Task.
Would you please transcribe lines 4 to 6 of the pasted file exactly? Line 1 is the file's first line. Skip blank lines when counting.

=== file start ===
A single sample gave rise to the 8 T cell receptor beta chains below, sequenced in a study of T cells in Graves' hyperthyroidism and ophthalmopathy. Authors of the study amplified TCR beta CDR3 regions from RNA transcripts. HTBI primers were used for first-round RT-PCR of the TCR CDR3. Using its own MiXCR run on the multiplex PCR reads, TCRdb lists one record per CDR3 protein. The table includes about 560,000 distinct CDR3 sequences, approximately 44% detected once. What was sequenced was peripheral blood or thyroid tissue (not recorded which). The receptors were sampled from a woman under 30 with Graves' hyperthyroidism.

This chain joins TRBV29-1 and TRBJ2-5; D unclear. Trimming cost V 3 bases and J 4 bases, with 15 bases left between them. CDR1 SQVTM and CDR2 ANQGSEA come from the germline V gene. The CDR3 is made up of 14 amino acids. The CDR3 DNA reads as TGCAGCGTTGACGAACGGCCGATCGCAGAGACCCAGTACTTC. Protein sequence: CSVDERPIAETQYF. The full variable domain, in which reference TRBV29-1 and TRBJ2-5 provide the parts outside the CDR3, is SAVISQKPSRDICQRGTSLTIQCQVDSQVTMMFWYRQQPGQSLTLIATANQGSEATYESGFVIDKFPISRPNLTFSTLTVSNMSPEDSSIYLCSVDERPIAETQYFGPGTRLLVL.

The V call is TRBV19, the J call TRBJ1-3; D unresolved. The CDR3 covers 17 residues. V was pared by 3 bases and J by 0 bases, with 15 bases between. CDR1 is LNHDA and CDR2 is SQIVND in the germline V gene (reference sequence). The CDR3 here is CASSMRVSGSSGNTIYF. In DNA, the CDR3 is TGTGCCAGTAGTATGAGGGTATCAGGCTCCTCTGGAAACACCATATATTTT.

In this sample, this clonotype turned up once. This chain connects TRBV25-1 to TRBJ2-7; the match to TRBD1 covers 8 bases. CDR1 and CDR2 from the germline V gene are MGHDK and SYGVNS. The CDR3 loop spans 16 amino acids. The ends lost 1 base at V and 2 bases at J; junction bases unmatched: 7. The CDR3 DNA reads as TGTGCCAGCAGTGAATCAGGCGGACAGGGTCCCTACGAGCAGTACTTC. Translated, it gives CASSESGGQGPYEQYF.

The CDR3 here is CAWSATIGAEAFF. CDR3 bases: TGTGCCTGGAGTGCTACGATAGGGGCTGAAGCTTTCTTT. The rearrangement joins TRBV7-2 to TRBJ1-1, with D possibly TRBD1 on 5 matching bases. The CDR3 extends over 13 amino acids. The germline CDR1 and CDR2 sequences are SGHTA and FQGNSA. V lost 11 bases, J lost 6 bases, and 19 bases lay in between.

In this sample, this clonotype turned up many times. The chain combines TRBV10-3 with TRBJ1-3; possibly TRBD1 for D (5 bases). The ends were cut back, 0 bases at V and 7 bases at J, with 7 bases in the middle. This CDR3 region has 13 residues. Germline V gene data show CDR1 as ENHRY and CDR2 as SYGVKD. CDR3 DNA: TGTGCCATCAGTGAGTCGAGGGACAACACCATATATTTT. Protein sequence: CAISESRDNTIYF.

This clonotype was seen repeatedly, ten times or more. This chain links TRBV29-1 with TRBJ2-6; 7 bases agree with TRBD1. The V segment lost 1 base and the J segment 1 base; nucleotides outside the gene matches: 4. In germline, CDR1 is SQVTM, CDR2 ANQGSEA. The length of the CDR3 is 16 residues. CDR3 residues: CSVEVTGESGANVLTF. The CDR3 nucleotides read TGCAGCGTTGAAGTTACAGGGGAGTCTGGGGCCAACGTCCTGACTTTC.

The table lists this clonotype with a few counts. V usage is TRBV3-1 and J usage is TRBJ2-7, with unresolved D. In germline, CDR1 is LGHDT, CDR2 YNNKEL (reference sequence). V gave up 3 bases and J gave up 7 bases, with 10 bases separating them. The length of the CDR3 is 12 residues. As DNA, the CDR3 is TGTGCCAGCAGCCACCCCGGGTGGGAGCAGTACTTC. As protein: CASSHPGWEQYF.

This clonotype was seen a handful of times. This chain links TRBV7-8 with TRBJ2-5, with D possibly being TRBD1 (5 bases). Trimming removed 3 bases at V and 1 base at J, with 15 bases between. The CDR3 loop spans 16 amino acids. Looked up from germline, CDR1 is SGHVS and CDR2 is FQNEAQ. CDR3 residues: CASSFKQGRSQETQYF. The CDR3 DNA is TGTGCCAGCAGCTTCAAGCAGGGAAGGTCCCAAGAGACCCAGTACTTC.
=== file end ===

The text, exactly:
In this sample, this clonotype turned up once. This chain connects TRBV25-1 to TRBJ2-7; the match to TRBD1 covers 8 bases. CDR1 and CDR2 from the germline V gene are MGHDK and SYGVNS. The CDR3 loop spans 16 amino acids. The ends lost 1 base at V and 2 bases at J; junction bases unmatched: 7. The CDR3 DNA reads as TGTGCCAGCAGTGAATCAGGCGGACAGGGTCCCTACGAGCAGTACTTC. Translated, it gives CASSESGGQGPYEQYF.

The CDR3 here is CAWSATIGAEAFF. CDR3 bases: TGTGCCTGGAGTGCTACGATAGGGGCTGAAGCTTTCTTT. The rearrangement joins TRBV7-2 to TRBJ1-1, with D possibly TRBD1 on 5 matching bases. The CDR3 extends over 13 amino acids. The germline CDR1 and CDR2 sequences are SGHTA and FQGNSA. V lost 11 bases, J lost 6 bases, and 19 bases lay in between.

In this sample, this clonotype turned up many times. The chain combines TRBV10-3 with TRBJ1-3; possibly TRBD1 for D (5 bases). The ends were cut back, 0 bases at V and 7 bases at J, with 7 bases in the middle. This CDR3 region has 13 residues. Germline V gene data show CDR1 as ENHRY and CDR2 as SYGVKD. CDR3 DNA: TGTGCCATCAGTGAGTCGAGGGACAACACCATATATTTT. Protein sequence: CAISESRDNTIYF.